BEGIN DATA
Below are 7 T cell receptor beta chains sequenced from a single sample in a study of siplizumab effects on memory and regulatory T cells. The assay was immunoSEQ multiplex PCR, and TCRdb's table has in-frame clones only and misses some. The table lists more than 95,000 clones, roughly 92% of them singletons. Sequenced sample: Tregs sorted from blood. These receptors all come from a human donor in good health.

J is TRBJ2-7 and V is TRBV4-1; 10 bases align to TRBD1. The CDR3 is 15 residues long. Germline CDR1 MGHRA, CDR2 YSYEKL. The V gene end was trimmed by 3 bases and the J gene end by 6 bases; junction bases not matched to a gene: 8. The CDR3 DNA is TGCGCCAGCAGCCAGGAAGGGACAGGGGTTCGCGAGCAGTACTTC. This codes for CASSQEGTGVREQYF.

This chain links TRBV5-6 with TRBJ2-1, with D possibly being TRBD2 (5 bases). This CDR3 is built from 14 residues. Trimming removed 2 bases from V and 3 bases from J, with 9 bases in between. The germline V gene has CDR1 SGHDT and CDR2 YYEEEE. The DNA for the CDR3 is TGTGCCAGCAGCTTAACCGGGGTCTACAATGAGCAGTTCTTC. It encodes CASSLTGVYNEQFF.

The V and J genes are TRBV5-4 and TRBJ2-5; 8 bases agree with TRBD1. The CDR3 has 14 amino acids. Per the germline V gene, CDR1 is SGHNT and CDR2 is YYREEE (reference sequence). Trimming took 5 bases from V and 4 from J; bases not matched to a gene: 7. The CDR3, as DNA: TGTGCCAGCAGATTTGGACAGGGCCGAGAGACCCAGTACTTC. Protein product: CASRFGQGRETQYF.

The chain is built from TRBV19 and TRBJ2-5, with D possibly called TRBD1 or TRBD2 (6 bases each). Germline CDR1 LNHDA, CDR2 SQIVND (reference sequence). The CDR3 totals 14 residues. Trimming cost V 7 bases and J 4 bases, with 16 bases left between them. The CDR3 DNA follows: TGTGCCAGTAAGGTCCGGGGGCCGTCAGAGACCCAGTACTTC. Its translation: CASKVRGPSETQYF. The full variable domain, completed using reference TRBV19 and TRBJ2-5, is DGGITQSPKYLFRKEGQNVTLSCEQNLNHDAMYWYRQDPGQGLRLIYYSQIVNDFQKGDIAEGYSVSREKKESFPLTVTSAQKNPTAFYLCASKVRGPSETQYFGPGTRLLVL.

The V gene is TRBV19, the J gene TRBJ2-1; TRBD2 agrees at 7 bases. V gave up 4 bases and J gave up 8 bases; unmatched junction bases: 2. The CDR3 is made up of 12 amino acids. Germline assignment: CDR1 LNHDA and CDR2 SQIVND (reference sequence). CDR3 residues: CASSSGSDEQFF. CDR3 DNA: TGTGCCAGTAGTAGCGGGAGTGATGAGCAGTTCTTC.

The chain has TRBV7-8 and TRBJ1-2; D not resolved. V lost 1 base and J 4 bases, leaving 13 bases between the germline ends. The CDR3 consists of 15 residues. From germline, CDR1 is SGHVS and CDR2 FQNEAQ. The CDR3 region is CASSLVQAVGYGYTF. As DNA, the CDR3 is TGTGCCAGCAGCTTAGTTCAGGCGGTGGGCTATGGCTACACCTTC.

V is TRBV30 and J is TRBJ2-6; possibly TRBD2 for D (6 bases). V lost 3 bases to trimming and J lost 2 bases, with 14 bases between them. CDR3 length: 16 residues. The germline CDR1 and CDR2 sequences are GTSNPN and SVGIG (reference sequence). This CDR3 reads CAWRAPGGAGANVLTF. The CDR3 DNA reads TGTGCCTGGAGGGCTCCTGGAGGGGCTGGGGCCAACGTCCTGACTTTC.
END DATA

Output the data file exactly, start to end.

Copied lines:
Below are 7 T cell receptor beta chains sequenced from a single sample in a study of siplizumab effects on memory and regulatory T cells. The assay was immunoSEQ multiplex PCR, and TCRdb's table has in-frame clones only and misses some. The table lists more than 95,000 clones, roughly 92% of them singletons. Sequenced sample: Tregs sorted from blood. These receptors all come from a human donor in good health.

J is TRBJ2-7 and V is TRBV4-1; 10 bases align to TRBD1. The CDR3 is 15 residues long. Germline CDR1 MGHRA, CDR2 YSYEKL. The V gene end was trimmed by 3 bases and the J gene end by 6 bases; junction bases not matched to a gene: 8. The CDR3 DNA is TGCGCCAGCAGCCAGGAAGGGACAGGGGTTCGCGAGCAGTACTTC. This codes for CASSQEGTGVREQYF.

This chain links TRBV5-6 with TRBJ2-1, with D possibly being TRBD2 (5 bases). This CDR3 is built from 14 residues. Trimming removed 2 bases from V and 3 bases from J, with 9 bases in between. The germline V gene has CDR1 SGHDT and CDR2 YYEEEE. The DNA for the CDR3 is TGTGCCAGCAGCTTAACCGGGGTCTACAATGAGCAGTTCTTC. It encodes CASSLTGVYNEQFF.

The V and J genes are TRBV5-4 and TRBJ2-5; 8 bases agree with TRBD1. The CDR3 has 14 amino acids. Per the germline V gene, CDR1 is SGHNT and CDR2 is YYREEE (reference sequence). Trimming took 5 bases from V and 4 from J; bases not matched to a gene: 7. The CDR3, as DNA: TGTGCCAGCAGATTTGGACAGGGCCGAGAGACCCAGTACTTC. Protein product: CASRFGQGRETQYF.

The chain is built from TRBV19 and TRBJ2-5, with D possibly called TRBD1 or TRBD2 (6 bases each). Germline CDR1 LNHDA, CDR2 SQIVND (reference sequence). The CDR3 totals 14 residues. Trimming cost V 7 bases and J 4 bases, with 16 bases left between them. The CDR3 DNA follows: TGTGCCAGTAAGGTCCGGGGGCCGTCAGAGACCCAGTACTTC. Its translation: CASKVRGPSETQYF. The full variable domain, completed using reference TRBV19 and TRBJ2-5, is DGGITQSPKYLFRKEGQNVTLSCEQNLNHDAMYWYRQDPGQGLRLIYYSQIVNDFQKGDIAEGYSVSREKKESFPLTVTSAQKNPTAFYLCASKVRGPSETQYFGPGTRLLVL.

The V gene is TRBV19, the J gene TRBJ2-1; TRBD2 agrees at 7 bases. V gave up 4 bases and J gave up 8 bases; unmatched junction bases: 2. The CDR3 is made up of 12 amino acids. Germline assignment: CDR1 LNHDA and CDR2 SQIVND (reference sequence). CDR3 residues: CASSSGSDEQFF. CDR3 DNA: TGTGCCAGTAGTAGCGGGAGTGATGAGCAGTTCTTC.

The chain has TRBV7-8 and TRBJ1-2; D not resolved. V lost 1 base and J 4 bases, leaving 13 bases between the germline ends. The CDR3 consists of 15 residues. From germline, CDR1 is SGHVS and CDR2 FQNEAQ. The CDR3 region is CASSLVQAVGYGYTF. As DNA, the CDR3 is TGTGCCAGCAGCTTAGTTCAGGCGGTGGGCTATGGCTACACCTTC.

V is TRBV30 and J is TRBJ2-6; possibly TRBD2 for D (6 bases). V lost 3 bases to trimming and J lost 2 bases, with 14 bases between them. CDR3 length: 16 residues. The germline CDR1 and CDR2 sequences are GTSNPN and SVGIG (reference sequence). This CDR3 reads CAWRAPGGAGANVLTF. The CDR3 DNA reads TGTGCCTGGAGGGCTCCTGGAGGGGCTGGGGCCAACGTCCTGACTTTC.